What Can I Do After Being Turned Down for a Car Loan?

Get Car Financing
Even with poor credit.


Contributing Writer

Bethany Hickey is a graduate from the University of Michigan-Flint, with a bachelor’s in English-Writing. She is a content writer for Auto Credit Express, CarsDirect, and many other automotive blogs, as well as the Poetry Editor for UM-Flint’s writing magazine.

, Contributing Writer - October 19, 2020

It can be disheartening to get turned down for an auto loan, especially when you need a car! Don’t worry, there are resources for borrowers looking to get into their next vehicle with poor credit and other trying situations.

5 Common Reasons for an Auto Loan Denial

For starters, the auto lender that you applied with should’ve told you why you were denied a car loan. Either they told you in person, or they sent you a letter explaining why you were turned down. However, if you haven’t gotten a solid reason as to why, then contact the lender and ask for details so you can hone in on what’s stopping you from your next auto loan.

In most cases, you likely already know the reason why you’re having trouble getting approved for vehicle financing. Some common reasons for getting turned down for a car loan are:

  1. Not enough income
  2. Debt to income ratio is too high
  3. A repossession listed on credit reports
  4. You’re in bankruptcy
  5. Bad credit or no credit

Most of these issues are fixable, but not all of them can be corrected in a short period of time. We’ve got a few suggestions on how to resolve these denial reasons to increase your approval odds for an auto loan.

1. Not Enough Income

Car lenders typically have a minimum monthly income requirement of around $1,500 to $2,000 before taxes. When you’re denied an auto loan because you don’t have enough income from a single source, some people enlist the help of a co-borrower.

When you apply for a car loan with a co-borrower, both of your incomes are used to meet the income requirements. Co-borrowers are typically spouses or life partners because for someone to qualify to be one, your incomes must be able to be combined.

2. Debt to Income Ratio Is Too High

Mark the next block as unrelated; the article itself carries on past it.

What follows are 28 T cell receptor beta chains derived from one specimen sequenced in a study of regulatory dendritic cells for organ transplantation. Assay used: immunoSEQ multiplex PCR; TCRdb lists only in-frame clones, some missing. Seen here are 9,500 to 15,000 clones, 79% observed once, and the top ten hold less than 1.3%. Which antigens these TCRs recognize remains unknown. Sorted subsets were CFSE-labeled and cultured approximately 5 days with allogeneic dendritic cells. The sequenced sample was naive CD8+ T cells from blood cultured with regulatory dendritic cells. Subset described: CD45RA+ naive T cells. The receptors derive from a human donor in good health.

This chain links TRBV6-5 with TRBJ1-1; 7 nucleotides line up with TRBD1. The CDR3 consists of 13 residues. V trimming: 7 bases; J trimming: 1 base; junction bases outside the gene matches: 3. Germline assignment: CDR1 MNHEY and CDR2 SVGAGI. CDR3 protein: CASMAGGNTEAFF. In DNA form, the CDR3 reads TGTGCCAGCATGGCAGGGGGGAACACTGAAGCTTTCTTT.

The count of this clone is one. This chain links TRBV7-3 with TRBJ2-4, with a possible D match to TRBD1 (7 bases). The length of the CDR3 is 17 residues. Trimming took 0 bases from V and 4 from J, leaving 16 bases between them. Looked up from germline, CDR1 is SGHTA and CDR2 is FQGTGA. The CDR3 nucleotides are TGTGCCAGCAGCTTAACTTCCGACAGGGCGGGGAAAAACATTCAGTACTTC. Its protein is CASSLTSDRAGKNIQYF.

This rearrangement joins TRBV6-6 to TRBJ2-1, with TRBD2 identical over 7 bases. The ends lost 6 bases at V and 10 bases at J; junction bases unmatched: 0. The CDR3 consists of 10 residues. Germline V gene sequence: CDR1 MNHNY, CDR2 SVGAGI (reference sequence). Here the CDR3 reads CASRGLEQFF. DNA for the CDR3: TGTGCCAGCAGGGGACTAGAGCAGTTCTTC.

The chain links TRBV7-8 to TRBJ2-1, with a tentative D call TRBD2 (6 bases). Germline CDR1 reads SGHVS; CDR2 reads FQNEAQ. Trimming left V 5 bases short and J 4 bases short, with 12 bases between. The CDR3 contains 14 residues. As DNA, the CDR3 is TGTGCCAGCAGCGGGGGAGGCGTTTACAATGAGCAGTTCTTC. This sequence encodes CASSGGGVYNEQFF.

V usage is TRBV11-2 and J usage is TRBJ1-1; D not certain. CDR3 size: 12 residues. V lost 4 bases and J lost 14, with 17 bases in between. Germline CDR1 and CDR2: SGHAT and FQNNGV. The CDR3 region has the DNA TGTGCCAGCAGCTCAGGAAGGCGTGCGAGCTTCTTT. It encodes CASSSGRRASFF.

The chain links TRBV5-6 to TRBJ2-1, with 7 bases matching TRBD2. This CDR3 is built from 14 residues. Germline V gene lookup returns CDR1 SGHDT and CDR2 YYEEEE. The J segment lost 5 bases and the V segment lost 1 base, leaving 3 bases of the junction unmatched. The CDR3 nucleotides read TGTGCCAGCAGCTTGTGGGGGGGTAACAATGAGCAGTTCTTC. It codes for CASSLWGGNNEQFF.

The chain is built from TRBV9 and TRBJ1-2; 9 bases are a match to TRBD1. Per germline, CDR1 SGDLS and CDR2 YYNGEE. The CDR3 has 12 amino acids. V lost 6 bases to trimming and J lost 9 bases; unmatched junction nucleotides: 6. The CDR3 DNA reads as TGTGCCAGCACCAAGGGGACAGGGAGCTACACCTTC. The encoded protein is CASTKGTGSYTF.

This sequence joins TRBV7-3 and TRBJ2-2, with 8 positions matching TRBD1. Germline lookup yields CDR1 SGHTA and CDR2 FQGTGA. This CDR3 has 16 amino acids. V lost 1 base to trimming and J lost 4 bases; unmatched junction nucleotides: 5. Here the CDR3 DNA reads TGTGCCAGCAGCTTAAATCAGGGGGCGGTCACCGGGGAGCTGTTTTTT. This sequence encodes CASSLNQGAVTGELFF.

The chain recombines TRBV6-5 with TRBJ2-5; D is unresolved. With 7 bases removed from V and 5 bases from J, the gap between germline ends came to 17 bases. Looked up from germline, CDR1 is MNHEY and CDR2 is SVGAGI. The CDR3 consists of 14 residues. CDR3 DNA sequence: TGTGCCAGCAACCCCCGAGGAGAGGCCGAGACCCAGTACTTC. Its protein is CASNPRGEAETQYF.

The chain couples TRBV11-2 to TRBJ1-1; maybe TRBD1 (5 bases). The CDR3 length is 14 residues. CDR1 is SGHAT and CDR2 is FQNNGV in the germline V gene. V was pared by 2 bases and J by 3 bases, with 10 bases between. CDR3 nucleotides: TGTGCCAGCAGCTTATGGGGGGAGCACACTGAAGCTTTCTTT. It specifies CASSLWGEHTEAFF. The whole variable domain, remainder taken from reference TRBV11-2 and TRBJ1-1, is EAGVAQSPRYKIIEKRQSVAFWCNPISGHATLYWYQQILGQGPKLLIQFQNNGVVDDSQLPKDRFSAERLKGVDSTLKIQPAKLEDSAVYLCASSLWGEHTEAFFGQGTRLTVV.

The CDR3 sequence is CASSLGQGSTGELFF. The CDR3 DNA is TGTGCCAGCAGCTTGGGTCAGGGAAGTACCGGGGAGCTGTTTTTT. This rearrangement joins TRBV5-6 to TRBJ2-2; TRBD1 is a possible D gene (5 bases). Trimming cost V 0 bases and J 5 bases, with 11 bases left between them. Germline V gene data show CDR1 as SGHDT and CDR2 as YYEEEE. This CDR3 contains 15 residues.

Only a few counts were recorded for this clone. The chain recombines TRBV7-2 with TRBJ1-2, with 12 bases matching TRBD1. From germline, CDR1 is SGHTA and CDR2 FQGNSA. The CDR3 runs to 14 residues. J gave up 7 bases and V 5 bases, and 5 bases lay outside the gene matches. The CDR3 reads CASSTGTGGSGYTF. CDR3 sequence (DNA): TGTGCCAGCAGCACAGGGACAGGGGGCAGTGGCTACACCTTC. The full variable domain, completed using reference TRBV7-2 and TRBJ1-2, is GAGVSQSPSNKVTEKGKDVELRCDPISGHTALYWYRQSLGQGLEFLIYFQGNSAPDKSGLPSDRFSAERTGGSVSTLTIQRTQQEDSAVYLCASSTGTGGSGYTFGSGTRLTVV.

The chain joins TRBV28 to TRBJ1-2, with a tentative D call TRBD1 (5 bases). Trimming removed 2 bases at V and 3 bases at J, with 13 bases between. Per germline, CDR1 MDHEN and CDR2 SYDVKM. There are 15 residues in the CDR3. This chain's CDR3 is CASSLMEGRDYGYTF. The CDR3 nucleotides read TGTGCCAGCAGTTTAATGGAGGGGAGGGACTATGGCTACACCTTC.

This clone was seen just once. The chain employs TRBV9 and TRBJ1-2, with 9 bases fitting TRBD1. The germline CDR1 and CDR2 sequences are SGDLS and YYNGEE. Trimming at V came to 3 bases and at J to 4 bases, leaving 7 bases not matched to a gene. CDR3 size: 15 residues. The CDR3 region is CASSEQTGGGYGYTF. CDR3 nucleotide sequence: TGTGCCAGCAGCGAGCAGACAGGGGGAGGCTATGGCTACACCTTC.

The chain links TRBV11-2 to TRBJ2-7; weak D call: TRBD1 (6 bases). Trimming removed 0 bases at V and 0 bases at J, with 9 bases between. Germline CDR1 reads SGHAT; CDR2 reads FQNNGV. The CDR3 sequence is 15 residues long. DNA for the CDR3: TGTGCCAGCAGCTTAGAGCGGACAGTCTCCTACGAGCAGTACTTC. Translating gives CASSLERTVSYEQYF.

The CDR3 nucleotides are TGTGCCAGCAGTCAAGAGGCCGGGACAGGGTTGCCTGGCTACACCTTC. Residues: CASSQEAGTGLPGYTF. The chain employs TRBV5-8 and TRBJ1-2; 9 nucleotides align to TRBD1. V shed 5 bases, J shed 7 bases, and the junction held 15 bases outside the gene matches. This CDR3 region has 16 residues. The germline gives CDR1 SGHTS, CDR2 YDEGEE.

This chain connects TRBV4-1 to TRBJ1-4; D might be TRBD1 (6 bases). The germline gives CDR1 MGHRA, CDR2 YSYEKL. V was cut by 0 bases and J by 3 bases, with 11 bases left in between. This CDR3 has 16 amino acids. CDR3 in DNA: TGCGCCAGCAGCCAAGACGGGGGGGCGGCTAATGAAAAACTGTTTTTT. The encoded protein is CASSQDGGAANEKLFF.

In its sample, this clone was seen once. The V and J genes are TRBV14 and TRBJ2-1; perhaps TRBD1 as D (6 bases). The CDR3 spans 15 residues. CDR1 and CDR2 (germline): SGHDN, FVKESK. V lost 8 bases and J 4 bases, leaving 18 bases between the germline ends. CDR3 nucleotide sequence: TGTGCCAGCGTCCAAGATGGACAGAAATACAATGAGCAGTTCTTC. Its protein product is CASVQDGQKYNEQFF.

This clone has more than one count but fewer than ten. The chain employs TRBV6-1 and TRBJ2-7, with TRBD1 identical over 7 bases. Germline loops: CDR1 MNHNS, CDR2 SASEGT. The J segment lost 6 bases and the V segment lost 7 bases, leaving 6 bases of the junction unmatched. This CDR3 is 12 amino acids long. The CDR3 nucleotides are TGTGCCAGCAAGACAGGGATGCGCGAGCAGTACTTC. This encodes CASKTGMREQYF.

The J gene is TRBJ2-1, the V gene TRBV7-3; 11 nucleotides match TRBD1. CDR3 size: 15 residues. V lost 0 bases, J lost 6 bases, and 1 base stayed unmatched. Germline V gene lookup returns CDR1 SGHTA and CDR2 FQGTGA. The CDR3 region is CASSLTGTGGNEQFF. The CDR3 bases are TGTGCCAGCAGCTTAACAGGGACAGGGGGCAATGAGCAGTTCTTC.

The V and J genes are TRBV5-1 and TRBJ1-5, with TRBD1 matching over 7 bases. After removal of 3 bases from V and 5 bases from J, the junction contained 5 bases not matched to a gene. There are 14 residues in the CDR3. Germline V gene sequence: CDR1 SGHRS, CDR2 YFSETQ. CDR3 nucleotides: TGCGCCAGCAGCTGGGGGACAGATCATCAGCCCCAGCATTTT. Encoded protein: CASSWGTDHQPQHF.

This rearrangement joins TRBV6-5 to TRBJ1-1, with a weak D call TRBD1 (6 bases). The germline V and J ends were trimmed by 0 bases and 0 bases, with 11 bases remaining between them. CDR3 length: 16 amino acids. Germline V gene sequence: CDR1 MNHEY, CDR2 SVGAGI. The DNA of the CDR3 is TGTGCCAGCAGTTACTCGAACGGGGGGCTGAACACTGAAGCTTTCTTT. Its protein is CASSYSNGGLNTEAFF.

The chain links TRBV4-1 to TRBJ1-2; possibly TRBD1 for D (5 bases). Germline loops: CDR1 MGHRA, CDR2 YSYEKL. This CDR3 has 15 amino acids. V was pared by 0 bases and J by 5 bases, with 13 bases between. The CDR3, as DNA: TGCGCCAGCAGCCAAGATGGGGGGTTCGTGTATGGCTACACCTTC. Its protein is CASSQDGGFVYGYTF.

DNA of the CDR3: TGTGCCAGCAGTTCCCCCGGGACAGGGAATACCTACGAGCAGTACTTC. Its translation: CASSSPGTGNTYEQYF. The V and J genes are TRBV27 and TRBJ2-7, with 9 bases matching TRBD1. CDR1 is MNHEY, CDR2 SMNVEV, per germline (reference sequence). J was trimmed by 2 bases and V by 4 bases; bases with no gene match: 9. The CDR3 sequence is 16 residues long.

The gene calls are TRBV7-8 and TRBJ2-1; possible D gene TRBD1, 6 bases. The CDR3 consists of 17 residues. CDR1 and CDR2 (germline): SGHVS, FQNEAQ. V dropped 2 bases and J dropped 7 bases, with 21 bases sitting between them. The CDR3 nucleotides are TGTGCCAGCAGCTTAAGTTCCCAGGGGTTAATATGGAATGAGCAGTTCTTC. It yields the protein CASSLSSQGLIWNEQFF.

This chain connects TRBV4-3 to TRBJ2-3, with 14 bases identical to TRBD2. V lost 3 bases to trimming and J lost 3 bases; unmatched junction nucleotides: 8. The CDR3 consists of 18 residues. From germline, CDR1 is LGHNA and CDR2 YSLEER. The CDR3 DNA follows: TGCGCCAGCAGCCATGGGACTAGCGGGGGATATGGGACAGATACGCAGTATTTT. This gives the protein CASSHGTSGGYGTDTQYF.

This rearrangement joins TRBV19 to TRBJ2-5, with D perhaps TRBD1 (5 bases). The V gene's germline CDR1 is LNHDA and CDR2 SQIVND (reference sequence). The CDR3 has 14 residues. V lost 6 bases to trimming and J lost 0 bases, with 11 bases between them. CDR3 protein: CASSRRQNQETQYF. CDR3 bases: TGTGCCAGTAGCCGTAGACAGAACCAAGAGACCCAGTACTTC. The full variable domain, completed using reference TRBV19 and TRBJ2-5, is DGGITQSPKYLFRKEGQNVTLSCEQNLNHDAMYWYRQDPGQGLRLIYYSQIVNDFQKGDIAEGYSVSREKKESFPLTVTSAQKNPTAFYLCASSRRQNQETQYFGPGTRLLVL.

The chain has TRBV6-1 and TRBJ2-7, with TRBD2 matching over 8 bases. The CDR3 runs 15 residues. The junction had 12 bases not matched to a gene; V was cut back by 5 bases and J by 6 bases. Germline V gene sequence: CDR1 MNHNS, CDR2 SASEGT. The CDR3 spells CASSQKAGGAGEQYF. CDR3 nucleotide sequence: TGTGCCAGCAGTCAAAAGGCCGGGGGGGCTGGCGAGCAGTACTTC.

Lenders take a look at your income and compare it to the estimated monthly loan and insurance payment. They also factor in your other monthly obligations, and divide your bills by your income to get a percentage: your debt to income (DTI) ratio. Your DTI ratio doesn’t include things like grocery bills or utilities, since it’s focused on your other obligations such as rent, loan and credit card payments, and court-ordered payments.

For example, if you make $1,500 a month and you’re expected to pay a $250 auto loan payment, $100 insurance payment, and your other bills are $500 a month, your DTI ratio is around 57%. This is found by adding up $250, $100, and $500 to get $850, and then dividing $850 by your $1,500 income to get 0.566, or 57% percent when rounded up.

As a general rule, lenders turn down borrowers whose DTI ratios are higher than 45% to 50%. If you don’t make enough to comfortably afford the vehicle, the lender doesn’t want to approve you for the loan, and run the risk of overextending your monthly budget.

Lowering your DTI ratio can be hard, but a good place to start is lowering any credit card balances you have, possibly consolidating your debts or student loans, or simply cutting out some expenses that you don’t use or need. Choose a car that fits your needs and wallet for a better chance of getting that approval. A co-borrower might be able to help with this, too, if they add more income and can lower your DTI ratio.

3. A Repossession Listed on Credit Reports

With a repossession on your credit reports that's less than a year old, you’re likely to be turned down by most lenders. Even subprime auto lenders, or bad credit lenders, don’t typically approve borrowers with a repo reported less than 12 months ago.